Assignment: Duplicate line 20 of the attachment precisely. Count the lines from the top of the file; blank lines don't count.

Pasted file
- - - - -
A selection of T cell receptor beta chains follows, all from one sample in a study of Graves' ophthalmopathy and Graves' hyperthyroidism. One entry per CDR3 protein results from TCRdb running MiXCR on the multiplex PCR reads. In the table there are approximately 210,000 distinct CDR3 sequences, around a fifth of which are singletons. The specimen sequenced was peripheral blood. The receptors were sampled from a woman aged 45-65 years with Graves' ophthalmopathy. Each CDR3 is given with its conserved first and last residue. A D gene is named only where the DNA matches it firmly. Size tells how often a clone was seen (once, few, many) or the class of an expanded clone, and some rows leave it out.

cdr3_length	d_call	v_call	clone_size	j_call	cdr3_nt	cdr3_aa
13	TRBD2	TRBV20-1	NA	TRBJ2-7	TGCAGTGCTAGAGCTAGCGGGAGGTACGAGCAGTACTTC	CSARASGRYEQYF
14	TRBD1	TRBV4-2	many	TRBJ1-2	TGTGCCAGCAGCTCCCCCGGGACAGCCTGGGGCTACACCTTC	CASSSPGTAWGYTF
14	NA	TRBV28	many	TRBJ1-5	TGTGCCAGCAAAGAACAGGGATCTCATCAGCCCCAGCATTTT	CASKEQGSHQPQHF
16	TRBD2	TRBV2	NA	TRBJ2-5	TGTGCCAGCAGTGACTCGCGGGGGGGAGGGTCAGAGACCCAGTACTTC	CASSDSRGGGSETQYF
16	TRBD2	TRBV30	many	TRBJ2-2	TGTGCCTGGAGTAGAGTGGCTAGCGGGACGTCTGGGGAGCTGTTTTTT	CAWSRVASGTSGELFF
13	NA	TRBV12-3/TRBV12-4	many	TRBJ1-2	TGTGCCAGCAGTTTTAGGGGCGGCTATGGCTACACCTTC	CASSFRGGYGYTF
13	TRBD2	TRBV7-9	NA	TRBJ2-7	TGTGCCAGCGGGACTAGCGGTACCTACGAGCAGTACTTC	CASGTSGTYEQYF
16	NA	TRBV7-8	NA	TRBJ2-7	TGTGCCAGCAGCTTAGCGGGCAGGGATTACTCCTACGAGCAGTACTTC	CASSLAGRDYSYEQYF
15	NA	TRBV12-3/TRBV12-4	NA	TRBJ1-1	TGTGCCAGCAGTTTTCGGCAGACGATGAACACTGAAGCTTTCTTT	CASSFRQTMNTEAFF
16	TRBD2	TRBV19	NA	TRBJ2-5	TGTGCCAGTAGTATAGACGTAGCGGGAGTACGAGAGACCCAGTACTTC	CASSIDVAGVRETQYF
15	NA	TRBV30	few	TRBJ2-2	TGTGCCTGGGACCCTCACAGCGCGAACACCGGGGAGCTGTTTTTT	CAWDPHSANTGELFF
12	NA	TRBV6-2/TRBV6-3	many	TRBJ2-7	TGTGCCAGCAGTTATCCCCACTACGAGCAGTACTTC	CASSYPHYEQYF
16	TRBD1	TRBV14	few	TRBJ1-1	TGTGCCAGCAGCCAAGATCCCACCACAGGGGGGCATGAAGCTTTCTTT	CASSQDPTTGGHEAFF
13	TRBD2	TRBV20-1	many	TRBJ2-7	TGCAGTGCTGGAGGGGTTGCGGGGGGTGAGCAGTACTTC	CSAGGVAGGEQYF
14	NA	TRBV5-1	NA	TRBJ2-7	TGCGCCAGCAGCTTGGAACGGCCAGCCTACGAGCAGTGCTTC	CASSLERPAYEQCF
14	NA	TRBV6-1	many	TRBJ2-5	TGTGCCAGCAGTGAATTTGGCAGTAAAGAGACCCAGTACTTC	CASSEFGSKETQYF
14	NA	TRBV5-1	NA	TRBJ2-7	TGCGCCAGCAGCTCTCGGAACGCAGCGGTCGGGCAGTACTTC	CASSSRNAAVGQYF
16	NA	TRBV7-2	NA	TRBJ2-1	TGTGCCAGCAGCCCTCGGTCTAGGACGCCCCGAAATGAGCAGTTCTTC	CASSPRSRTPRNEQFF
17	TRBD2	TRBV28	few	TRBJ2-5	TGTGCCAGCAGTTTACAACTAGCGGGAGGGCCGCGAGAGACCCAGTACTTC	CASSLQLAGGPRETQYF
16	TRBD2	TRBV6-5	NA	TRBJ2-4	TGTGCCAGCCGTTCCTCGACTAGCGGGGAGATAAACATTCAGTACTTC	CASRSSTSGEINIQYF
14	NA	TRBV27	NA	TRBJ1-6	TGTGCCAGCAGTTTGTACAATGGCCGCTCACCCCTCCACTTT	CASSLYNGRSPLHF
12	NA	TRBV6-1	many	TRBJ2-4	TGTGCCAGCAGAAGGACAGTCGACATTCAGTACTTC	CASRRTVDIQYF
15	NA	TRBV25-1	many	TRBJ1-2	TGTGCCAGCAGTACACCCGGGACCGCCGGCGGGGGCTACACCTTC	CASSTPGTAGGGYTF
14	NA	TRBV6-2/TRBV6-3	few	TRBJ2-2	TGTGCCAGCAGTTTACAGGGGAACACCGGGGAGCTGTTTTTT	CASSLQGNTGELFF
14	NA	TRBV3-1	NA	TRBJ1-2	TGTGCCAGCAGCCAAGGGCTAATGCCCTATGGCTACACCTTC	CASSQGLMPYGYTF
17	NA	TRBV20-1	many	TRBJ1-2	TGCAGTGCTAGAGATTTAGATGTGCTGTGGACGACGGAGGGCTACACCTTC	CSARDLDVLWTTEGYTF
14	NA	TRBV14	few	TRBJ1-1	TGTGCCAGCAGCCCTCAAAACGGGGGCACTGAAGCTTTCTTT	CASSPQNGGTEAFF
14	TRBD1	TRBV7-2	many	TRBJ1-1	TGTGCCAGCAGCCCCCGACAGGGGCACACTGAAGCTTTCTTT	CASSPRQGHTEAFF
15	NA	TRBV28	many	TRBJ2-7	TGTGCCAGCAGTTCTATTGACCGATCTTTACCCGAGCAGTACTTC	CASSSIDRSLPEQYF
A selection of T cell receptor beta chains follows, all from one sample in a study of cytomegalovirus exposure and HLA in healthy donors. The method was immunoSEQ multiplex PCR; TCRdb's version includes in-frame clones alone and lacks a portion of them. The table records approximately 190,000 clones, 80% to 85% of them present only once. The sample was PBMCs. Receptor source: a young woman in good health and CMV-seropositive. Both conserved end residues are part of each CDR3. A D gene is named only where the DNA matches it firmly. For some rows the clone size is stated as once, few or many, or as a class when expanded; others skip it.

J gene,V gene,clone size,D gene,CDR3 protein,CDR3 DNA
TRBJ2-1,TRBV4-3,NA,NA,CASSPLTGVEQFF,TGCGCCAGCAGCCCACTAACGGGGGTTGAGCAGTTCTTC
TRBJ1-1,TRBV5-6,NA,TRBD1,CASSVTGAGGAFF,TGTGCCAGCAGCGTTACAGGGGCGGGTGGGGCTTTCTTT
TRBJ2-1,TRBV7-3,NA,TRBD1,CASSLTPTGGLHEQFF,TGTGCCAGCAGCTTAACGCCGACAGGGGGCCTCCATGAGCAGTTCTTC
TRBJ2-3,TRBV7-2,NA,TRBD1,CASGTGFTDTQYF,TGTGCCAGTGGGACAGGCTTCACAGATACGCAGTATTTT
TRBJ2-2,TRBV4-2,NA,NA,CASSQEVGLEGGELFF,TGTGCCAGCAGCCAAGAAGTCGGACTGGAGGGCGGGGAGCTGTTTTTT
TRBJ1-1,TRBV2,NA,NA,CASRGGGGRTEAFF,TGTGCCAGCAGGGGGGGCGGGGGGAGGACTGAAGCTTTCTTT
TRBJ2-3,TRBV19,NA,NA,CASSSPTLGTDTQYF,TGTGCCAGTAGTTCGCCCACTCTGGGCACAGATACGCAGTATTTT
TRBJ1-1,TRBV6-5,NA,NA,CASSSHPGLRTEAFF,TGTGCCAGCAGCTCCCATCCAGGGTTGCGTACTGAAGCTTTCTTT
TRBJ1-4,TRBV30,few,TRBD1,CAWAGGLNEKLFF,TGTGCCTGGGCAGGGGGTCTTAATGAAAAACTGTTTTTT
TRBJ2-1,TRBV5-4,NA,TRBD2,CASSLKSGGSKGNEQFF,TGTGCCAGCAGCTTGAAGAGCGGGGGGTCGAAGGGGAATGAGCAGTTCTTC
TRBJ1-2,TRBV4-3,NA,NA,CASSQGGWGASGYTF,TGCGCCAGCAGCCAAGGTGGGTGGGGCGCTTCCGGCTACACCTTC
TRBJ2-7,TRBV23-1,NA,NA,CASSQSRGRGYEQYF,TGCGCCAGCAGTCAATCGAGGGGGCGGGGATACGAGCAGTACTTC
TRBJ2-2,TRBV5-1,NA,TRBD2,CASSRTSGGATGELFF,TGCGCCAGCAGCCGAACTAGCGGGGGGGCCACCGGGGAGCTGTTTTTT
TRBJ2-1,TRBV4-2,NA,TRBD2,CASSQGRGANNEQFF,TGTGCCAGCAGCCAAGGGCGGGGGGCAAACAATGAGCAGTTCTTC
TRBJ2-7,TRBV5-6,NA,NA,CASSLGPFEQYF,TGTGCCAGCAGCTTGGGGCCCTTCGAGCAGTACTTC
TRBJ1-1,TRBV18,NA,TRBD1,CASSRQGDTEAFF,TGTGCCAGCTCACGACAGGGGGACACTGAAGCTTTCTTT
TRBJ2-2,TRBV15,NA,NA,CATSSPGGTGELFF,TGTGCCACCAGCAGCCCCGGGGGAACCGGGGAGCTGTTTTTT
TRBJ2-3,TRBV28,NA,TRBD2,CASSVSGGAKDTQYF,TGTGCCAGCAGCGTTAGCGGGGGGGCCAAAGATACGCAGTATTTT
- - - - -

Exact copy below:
16	NA	TRBV7-2	NA	TRBJ2-1	TGTGCCAGCAGCCCTCGGTCTAGGACGCCCCGAAATGAGCAGTTCTTC	CASSPRSRTPRNEQFF